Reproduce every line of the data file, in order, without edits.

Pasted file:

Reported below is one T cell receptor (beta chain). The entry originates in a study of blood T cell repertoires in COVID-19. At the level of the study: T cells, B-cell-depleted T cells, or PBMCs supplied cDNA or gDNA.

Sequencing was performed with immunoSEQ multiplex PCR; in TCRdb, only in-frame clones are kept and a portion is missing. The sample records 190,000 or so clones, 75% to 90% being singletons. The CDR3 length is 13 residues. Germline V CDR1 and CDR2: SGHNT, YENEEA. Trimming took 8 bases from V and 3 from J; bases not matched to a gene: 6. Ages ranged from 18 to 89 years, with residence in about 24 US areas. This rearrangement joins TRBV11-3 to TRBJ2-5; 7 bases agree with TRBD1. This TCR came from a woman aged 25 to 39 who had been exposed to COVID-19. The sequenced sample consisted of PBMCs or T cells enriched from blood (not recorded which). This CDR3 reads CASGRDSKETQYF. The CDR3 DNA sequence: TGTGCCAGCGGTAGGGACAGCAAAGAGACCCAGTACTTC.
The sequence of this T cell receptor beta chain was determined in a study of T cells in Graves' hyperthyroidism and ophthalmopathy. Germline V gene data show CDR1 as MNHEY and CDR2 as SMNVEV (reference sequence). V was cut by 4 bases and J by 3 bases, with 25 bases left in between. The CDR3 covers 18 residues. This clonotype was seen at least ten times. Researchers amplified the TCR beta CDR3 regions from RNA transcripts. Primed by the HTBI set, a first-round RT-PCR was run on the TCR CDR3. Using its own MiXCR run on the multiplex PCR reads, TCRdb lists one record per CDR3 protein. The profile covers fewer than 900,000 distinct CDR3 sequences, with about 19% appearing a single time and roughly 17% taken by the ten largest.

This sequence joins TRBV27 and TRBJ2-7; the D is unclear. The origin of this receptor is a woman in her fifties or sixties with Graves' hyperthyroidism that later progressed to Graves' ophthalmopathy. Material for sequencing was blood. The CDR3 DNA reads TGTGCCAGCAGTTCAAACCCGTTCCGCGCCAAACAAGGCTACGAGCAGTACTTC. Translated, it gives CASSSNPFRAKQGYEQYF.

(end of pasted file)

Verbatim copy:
Reported below is one T cell receptor (beta chain). The entry originates in a study of blood T cell repertoires in COVID-19. At the level of the study: T cells, B-cell-depleted T cells, or PBMCs supplied cDNA or gDNA.

Sequencing was performed with immunoSEQ multiplex PCR; in TCRdb, only in-frame clones are kept and a portion is missing. The sample records 190,000 or so clones, 75% to 90% being singletons. The CDR3 length is 13 residues. Germline V CDR1 and CDR2: SGHNT, YENEEA. Trimming took 8 bases from V and 3 from J; bases not matched to a gene: 6. Ages ranged from 18 to 89 years, with residence in about 24 US areas. This rearrangement joins TRBV11-3 to TRBJ2-5; 7 bases agree with TRBD1. This TCR came from a woman aged 25 to 39 who had been exposed to COVID-19. The sequenced sample consisted of PBMCs or T cells enriched from blood (not recorded which). This CDR3 reads CASGRDSKETQYF. The CDR3 DNA sequence: TGTGCCAGCGGTAGGGACAGCAAAGAGACCCAGTACTTC.
The sequence of this T cell receptor beta chain was determined in a study of T cells in Graves' hyperthyroidism and ophthalmopathy. Germline V gene data show CDR1 as MNHEY and CDR2 as SMNVEV (reference sequence). V was cut by 4 bases and J by 3 bases, with 25 bases left in between. The CDR3 covers 18 residues. This clonotype was seen at least ten times. Researchers amplified the TCR beta CDR3 regions from RNA transcripts. Primed by the HTBI set, a first-round RT-PCR was run on the TCR CDR3. Using its own MiXCR run on the multiplex PCR reads, TCRdb lists one record per CDR3 protein. The profile covers fewer than 900,000 distinct CDR3 sequences, with about 19% appearing a single time and roughly 17% taken by the ten largest.

This sequence joins TRBV27 and TRBJ2-7; the D is unclear. The origin of this receptor is a woman in her fifties or sixties with Graves' hyperthyroidism that later progressed to Graves' ophthalmopathy. Material for sequencing was blood. The CDR3 DNA reads TGTGCCAGCAGTTCAAACCCGTTCCGCGCCAAACAAGGCTACGAGCAGTACTTC. Translated, it gives CASSSNPFRAKQGYEQYF.